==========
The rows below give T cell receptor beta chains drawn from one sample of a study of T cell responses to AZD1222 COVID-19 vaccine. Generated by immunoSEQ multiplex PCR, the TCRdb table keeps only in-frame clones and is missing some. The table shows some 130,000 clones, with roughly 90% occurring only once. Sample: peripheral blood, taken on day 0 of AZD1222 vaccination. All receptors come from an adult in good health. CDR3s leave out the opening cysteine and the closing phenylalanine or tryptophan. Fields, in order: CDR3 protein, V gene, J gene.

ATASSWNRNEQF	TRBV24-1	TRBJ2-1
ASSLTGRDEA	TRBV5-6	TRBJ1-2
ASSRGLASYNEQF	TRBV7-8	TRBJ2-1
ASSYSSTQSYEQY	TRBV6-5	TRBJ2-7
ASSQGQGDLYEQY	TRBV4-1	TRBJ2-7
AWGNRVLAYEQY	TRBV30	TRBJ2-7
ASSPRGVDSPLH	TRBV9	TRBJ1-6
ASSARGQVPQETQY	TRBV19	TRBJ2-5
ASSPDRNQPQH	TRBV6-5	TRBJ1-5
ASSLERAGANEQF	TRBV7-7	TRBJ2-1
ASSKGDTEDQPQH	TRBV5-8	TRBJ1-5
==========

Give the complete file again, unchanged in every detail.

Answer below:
The rows below give T cell receptor beta chains drawn from one sample of a study of T cell responses to AZD1222 COVID-19 vaccine. Generated by immunoSEQ multiplex PCR, the TCRdb table keeps only in-frame clones and is missing some. The table shows some 130,000 clones, with roughly 90% occurring only once. Sample: peripheral blood, taken on day 0 of AZD1222 vaccination. All receptors come from an adult in good health. CDR3s leave out the opening cysteine and the closing phenylalanine or tryptophan. Fields, in order: CDR3 protein, V gene, J gene.

ATASSWNRNEQF	TRBV24-1	TRBJ2-1
ASSLTGRDEA	TRBV5-6	TRBJ1-2
ASSRGLASYNEQF	TRBV7-8	TRBJ2-1
ASSYSSTQSYEQY	TRBV6-5	TRBJ2-7
ASSQGQGDLYEQY	TRBV4-1	TRBJ2-7
AWGNRVLAYEQY	TRBV30	TRBJ2-7
ASSPRGVDSPLH	TRBV9	TRBJ1-6
ASSARGQVPQETQY	TRBV19	TRBJ2-5
ASSPDRNQPQH	TRBV6-5	TRBJ1-5
ASSLERAGANEQF	TRBV7-7	TRBJ2-1
ASSKGDTEDQPQH	TRBV5-8	TRBJ1-5